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Formal Methods and Toolsuites for CPS Security, Safety and Verification

Speaker: John Baras

Abstract

In these five lectures we present a general rigorous methodology for model-based systems engineering for cyber-physical systems (CPS), which uses in several key steps traditional and novel formal methods, and more specialized applications and deeper results in several areas.

 

In lectures 1 and 2, we present a rigorous MBSE methodology, framework and tool-suites for CPS. Advances in Information Technology have enabled the design of complex engineered systems, with large number of heterogeneous components and capable of multiple complex functions, leading to the ubiquitous CPS. These advances have, at the same time, increased the capabilities of such systems and have increased their complexity to such an extent that systematic design towards predictable performance is extremely challenging, if not infeasible with current methodologies and tools. These rapidly expanding advances create tremendous opportunities for novel software systems use as both system components as well as design-manufacturing-operation tools, and consequently the need for developing novel formal methods for testing-validation-verification. The need to address both the cyber and the physical components leads to a critical need for new formal models beyond the current ones. The methodology and framework we present is aimed at catalyzing the development and use of interoperable methods and tools. We describe the fundamental components in this MBSE methodology and framework and the associated challenges: Architectures, Integrated Modeling Hubs, Development of System Structure and Behavior Formal Models, Allocation of Behavior to Structure, Tradeoff Analysis and Design Space Exploration, Requirements Management, Testing-Validation-Verification. We emphasize the importance of linking multiple physics and cyber models through metamodeling, the run-time interaction between design space exploration and system models, and the current lack of integrated modeling and testing of requirements via formal models of various kinds. The methodology proposes such an integration via the use of various formal models for requirements ranging from timed automata to timed Petri-Nets and several others, and the integration of model checking, contract based design and automatic theorem proving. We next describe applications to several important technological problems: power grids, autonomous cars, aerospace, energy efficient buildings, sensor and communication networks, smart manufacturing, robotics, unmanned air vehicles, health care, cyber-security, drug discovery and manufacturing, disease modeling and analysis. We describe the new fundamental challenges faced when we consider networked CPS and when incorporating humans as elements of such complex systems, a subject of rapidly increasing importance in view of the “networked society”, the IoT, and the “interconnected coevolving sociotechnical networks” paradigms. We describe a novel formal method to control the complexity of design space exploration by grouping questions about related design variables that leads to provably faster response to design queries by several orders of time scale. We close with a description of what is lacking, research challenges and future promising research directions.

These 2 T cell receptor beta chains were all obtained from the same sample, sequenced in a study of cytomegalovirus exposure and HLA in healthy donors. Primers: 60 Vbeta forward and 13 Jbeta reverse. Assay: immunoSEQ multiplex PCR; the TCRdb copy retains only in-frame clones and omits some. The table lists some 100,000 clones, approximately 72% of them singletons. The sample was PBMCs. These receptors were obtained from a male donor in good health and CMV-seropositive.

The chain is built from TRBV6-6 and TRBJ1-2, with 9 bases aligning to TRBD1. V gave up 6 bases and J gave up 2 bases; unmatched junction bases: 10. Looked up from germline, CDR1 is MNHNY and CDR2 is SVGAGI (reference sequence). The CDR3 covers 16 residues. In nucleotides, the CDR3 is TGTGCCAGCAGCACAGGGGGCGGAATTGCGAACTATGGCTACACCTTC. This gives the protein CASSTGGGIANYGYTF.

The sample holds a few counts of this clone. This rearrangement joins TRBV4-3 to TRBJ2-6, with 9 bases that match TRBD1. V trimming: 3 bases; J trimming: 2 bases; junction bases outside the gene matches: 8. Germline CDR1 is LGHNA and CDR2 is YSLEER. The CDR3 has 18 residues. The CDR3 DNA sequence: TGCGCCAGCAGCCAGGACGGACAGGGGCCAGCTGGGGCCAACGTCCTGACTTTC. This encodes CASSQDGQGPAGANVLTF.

In lectures 3 and 4, we present several methods addressing the key problem of motion planning and controls with safety and temporal constraints. The lectures are organized in the four parts described below.

Part I: Reachable set based safety verification and control synthesis

– I.1 Reachable set based verification

– I.2 Control synthesis using optimization

Part II: Motion planning for temporal logics with finite time constraints

– II.1 Mixed integer optimization based method

– II.2 Timed automata based method

Part III: Event –Triggered Controller Synthesis for Dynamical Systems with Temporal Logic Constraints

Part V: Event –Triggered Feedback Control for Signal Temporal Logic Tasks

We describe the strengths and weaknesses of each method and provide explicit application examples. We emphasize the key challenge of developing an integrated framework for handling finite temporal and finite space tolerances (requirements, constraints).

 

In lecture 5 we present several detailed vignettes in: Security and Trust in Networked Systems, Automotive CPS, Stable Path Routing in MANET, Composable and Assured Autonomy. The lecture is organized  in the four parts described below.

Part I: Security and Trust in Networks and  Networked Systems

Part II: Hardware Software Co-design for Automotive CPS using Architecture Analysis and Design Language

Part III: Distributed Topology Control for Stable Path Routing in Multi-Hop Wireless Networks

Part IV: Composable and Assured Autonomy

We introduce novel formal methods employing various partial ordered semirings, which we use for modeling and evaluating trust and for analyzing multi-metric problems on networks and graphs (multigraphs). We showed an example linking the MBSE methodology to hardware design for automotive controllers. We discussed the challenge and need for composable security and described some initial steps towards achieving this goal.

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